In the first phase, each party has to deal with some of the issues most important to it. Palestinians have to consolidate the many security forces that operated under Arafat. They have to take arms away from people, and from elements of the security forces, that they are not legally permitted to possess. Also, they need to close down terrorist groups, like Hamas, Islamic Jihad, and their own Al-Aqsa Brigades.

And Israel is expected in the first phase to deal with Palestinian concerns, which is to say primarily to stop settlement activity, dismantle what is called— it’s kind of a strange concept— the “illegal” outposts, which aren’t exactly settlements yet, but they tend to become the progenitors of full-fledged settlements.

They’re illegal in one sense, in a peculiar sense, that by the guidelines of [Israeli Prime Minister Ariel] Sharon’s own government, they’re not supposed to be settled. Palestinians, of course, say all of the settlements are illegal. In any event, [the Israelis are] supposed to shut down all of them. Equally important, they’re supposed to do away with the various restrictions they’ve imposed on Palestinian cities and towns, on the roads and the checkpoints. There’s virtually no traffic permitted between Palestinian cities. All of this has to be eased, so that business can start again.

Phase two?

Phase two has a very important and new concept. It provides for the establishment of what is called a provisional or transitional Palestinian state, in what amounts to about 40% of the West Bank. These are areas which, under the Oslo Accords originally, Israel was to have withdrawn its troops from and turned over to the Palestinian Authority, so that it would have both administrative and security responsibility. It didn’t happen under the Oslo Accords. But this is what is supposed to happen under the second phase.

Does this "provisional or transitional state" include all the major towns in the West Bank?

Yes. It also includes large agricultural areas— farmlands, orchards, and such.

Can Israeli settlements remain in these areas?

The existing settlements would stay during phase two. Phase three addresses the question of what to do with the settlements. That negotiation is part of what they call permanent status issues, along with the issue of where the borders will be drawn. If you resolve the borders, that has some implications for settlements. Settlements will not remain on the Palestinian side of the border.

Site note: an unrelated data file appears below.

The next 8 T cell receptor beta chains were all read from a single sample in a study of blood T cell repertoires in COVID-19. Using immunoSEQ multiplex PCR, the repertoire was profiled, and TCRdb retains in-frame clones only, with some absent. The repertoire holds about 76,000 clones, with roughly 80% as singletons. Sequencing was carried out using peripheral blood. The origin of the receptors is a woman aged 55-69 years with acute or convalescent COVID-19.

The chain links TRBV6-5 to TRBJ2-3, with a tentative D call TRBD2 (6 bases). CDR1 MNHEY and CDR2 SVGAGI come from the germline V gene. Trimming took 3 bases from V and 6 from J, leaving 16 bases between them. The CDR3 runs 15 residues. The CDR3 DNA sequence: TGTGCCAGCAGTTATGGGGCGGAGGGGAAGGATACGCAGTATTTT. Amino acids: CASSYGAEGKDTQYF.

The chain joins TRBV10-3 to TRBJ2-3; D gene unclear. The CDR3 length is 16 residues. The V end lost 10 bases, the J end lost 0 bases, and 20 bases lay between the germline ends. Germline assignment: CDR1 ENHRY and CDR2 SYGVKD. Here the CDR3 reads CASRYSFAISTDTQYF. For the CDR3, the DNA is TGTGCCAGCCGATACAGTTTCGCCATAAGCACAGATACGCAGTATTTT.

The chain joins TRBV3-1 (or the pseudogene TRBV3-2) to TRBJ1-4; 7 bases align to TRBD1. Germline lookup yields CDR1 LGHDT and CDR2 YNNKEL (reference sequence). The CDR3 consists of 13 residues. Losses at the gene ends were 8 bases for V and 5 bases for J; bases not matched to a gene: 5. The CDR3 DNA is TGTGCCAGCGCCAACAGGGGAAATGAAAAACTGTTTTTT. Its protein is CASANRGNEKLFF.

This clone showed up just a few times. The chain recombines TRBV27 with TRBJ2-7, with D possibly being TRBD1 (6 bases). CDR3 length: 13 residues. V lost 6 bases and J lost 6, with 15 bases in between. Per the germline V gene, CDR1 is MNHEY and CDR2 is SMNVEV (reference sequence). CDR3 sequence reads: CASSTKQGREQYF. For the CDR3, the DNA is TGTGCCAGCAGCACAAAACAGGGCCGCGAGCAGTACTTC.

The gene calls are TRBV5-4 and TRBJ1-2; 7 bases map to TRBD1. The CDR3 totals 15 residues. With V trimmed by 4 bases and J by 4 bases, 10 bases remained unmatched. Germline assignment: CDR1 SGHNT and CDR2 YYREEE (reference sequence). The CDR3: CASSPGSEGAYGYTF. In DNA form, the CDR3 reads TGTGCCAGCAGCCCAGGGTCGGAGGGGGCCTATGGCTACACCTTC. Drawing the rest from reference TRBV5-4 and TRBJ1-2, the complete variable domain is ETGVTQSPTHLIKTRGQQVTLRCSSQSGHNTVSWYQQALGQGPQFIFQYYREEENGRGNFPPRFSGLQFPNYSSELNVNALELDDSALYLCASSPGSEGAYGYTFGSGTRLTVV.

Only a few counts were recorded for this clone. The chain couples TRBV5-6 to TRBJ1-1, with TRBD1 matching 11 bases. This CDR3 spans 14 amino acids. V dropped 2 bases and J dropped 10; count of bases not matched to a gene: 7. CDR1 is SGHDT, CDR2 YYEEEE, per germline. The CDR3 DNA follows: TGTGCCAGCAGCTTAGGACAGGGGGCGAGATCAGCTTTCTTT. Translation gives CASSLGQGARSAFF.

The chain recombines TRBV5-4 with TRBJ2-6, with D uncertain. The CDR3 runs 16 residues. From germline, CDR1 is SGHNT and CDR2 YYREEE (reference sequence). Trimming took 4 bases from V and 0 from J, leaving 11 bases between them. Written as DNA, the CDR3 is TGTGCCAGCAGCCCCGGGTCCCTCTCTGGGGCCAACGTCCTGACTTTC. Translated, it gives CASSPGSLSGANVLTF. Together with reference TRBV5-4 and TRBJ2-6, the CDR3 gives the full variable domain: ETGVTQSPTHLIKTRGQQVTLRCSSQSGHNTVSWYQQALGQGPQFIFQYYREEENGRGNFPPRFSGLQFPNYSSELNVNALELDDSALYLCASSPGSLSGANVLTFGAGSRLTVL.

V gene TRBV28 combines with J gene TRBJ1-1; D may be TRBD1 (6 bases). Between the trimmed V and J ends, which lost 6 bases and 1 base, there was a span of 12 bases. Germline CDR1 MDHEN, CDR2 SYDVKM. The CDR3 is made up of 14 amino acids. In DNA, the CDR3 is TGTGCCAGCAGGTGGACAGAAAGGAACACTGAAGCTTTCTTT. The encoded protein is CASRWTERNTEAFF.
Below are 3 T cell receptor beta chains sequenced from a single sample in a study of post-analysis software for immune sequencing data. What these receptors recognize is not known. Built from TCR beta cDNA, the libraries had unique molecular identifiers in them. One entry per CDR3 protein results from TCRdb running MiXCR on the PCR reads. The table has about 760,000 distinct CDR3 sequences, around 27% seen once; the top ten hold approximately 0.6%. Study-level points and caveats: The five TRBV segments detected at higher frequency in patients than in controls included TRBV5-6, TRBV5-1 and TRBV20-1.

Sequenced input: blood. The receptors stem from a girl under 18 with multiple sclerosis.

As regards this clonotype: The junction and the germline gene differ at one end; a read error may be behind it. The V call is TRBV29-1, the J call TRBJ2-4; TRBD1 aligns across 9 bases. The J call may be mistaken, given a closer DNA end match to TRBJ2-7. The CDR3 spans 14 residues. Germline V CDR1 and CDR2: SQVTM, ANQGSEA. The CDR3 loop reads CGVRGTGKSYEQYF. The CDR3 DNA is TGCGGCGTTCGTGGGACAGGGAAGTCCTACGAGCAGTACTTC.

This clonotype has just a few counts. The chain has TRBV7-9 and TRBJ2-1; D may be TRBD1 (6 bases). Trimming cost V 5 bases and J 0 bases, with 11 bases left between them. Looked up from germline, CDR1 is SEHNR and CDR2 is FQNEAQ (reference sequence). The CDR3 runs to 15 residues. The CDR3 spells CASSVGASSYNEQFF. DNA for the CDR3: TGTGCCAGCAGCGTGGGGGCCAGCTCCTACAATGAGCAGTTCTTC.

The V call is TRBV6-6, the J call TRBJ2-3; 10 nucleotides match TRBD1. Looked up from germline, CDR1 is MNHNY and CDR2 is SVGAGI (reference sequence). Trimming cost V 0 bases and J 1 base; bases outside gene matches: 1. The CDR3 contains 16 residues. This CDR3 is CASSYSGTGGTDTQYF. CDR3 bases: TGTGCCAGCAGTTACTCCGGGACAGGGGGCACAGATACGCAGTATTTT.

And the right of return question?

The permanent status of Jerusalem and the right of [Palestinian refugees to] return [to their home areas] are all issues that would be determined in the permanent status negotiations [in phase three]. But what is new about the second phase is that the Palestinian state would assume most characteristics of statehood in the 40 percent without, however, compromising the ultimate outcome of where the borders are supposed to be.

So Palestine would be recognized internationally as a state?

It could even during that phase assume United Nations membership.

What is your view of the road map?

The likelihood of the road map leading to phase two, or even ultimately to a permanent status agreement in [phase three, is very, very remote. By nature, I’m not pessimistic, but in this case it’s very hard to find the elements upon which you can base a more optimistic scenario. There are three parties here. You have the Palestinians, you have the Israeli government, and you have the U.S. government. There’s the larger international community as well, but it’s the U.S. government that plays an absolutely key role here. And when you look at each of these, it’s very hard to see how they’re going to play their part in making this happen.

Let’s begin with the Palestinians. Their problem is that they have a new prime minister, who was resisted by Arafat, because he doesn’t want to share his power and doesn’t want to give up any power or authority. [Moreover, Arafat] felt that Abu Mazen was a man who was below him, and he doesn’t want a man like that to be in charge and telling him what to do. But even more important, there is a very significant difference of strategic thinking within the Palestinian community about how to deal with the Israeli problem. There are some Palestinians who say that, despite the fact that they have suffered terribly, and that their institutions, economy, autonomy, and social life have been grievously damaged, the only way they’ll ever succeed [is to] keep up the violence. They insist that those who think [they can make] progress by giving up violent resistance to the occupation are deluded. There’s no way that a Sharon-led government is going to agree to a Palestinian state otherwise, they say.